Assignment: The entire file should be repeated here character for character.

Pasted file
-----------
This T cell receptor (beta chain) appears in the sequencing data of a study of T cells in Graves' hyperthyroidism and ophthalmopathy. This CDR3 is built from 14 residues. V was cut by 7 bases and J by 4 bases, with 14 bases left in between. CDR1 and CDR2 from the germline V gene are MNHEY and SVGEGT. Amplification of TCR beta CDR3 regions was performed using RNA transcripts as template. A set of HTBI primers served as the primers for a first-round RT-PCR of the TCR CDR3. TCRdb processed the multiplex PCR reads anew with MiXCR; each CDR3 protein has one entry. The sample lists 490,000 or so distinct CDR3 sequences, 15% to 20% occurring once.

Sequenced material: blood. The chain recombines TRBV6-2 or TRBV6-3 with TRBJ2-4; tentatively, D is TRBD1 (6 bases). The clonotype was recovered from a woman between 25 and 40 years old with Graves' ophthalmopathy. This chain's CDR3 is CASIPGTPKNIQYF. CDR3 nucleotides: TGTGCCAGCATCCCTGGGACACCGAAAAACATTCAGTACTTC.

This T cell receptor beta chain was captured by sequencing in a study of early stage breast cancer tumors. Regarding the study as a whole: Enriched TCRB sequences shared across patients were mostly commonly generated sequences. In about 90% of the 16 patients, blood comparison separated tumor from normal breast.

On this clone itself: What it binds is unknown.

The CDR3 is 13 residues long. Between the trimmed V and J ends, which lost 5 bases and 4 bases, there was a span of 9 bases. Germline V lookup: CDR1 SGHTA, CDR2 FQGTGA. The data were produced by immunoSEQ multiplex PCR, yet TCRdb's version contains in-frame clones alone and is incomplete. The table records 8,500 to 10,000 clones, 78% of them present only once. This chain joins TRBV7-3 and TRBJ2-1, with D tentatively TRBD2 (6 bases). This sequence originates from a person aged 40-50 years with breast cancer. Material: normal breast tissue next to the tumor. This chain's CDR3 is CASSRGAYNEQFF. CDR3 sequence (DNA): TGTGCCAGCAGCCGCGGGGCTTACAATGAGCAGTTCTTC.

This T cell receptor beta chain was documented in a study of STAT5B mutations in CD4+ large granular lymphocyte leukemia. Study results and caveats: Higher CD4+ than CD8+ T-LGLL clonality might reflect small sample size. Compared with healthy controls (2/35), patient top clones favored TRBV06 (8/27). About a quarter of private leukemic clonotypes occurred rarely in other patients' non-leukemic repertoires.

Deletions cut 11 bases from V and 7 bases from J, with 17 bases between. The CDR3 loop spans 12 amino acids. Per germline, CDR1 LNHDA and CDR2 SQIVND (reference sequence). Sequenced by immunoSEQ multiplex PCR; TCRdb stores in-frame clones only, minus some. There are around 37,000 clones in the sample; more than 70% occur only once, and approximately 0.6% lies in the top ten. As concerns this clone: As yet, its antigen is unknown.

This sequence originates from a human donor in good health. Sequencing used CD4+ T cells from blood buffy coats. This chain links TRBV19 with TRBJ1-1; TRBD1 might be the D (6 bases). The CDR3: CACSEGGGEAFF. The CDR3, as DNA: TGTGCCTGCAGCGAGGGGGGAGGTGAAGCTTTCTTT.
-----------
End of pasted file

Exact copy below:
This T cell receptor (beta chain) appears in the sequencing data of a study of T cells in Graves' hyperthyroidism and ophthalmopathy. This CDR3 is built from 14 residues. V was cut by 7 bases and J by 4 bases, with 14 bases left in between. CDR1 and CDR2 from the germline V gene are MNHEY and SVGEGT. Amplification of TCR beta CDR3 regions was performed using RNA transcripts as template. A set of HTBI primers served as the primers for a first-round RT-PCR of the TCR CDR3. TCRdb processed the multiplex PCR reads anew with MiXCR; each CDR3 protein has one entry. The sample lists 490,000 or so distinct CDR3 sequences, 15% to 20% occurring once.

Sequenced material: blood. The chain recombines TRBV6-2 or TRBV6-3 with TRBJ2-4; tentatively, D is TRBD1 (6 bases). The clonotype was recovered from a woman between 25 and 40 years old with Graves' ophthalmopathy. This chain's CDR3 is CASIPGTPKNIQYF. CDR3 nucleotides: TGTGCCAGCATCCCTGGGACACCGAAAAACATTCAGTACTTC.

This T cell receptor beta chain was captured by sequencing in a study of early stage breast cancer tumors. Regarding the study as a whole: Enriched TCRB sequences shared across patients were mostly commonly generated sequences. In about 90% of the 16 patients, blood comparison separated tumor from normal breast.

On this clone itself: What it binds is unknown.

The CDR3 is 13 residues long. Between the trimmed V and J ends, which lost 5 bases and 4 bases, there was a span of 9 bases. Germline V lookup: CDR1 SGHTA, CDR2 FQGTGA. The data were produced by immunoSEQ multiplex PCR, yet TCRdb's version contains in-frame clones alone and is incomplete. The table records 8,500 to 10,000 clones, 78% of them present only once. This chain joins TRBV7-3 and TRBJ2-1, with D tentatively TRBD2 (6 bases). This sequence originates from a person aged 40-50 years with breast cancer. Material: normal breast tissue next to the tumor. This chain's CDR3 is CASSRGAYNEQFF. CDR3 sequence (DNA): TGTGCCAGCAGCCGCGGGGCTTACAATGAGCAGTTCTTC.

This T cell receptor beta chain was documented in a study of STAT5B mutations in CD4+ large granular lymphocyte leukemia. Study results and caveats: Higher CD4+ than CD8+ T-LGLL clonality might reflect small sample size. Compared with healthy controls (2/35), patient top clones favored TRBV06 (8/27). About a quarter of private leukemic clonotypes occurred rarely in other patients' non-leukemic repertoires.

Deletions cut 11 bases from V and 7 bases from J, with 17 bases between. The CDR3 loop spans 12 amino acids. Per germline, CDR1 LNHDA and CDR2 SQIVND (reference sequence). Sequenced by immunoSEQ multiplex PCR; TCRdb stores in-frame clones only, minus some. There are around 37,000 clones in the sample; more than 70% occur only once, and approximately 0.6% lies in the top ten. As concerns this clone: As yet, its antigen is unknown.

This sequence originates from a human donor in good health. Sequencing used CD4+ T cells from blood buffy coats. This chain links TRBV19 with TRBJ1-1; TRBD1 might be the D (6 bases). The CDR3: CACSEGGGEAFF. The CDR3, as DNA: TGTGCCTGCAGCGAGGGGGGAGGTGAAGCTTTCTTT.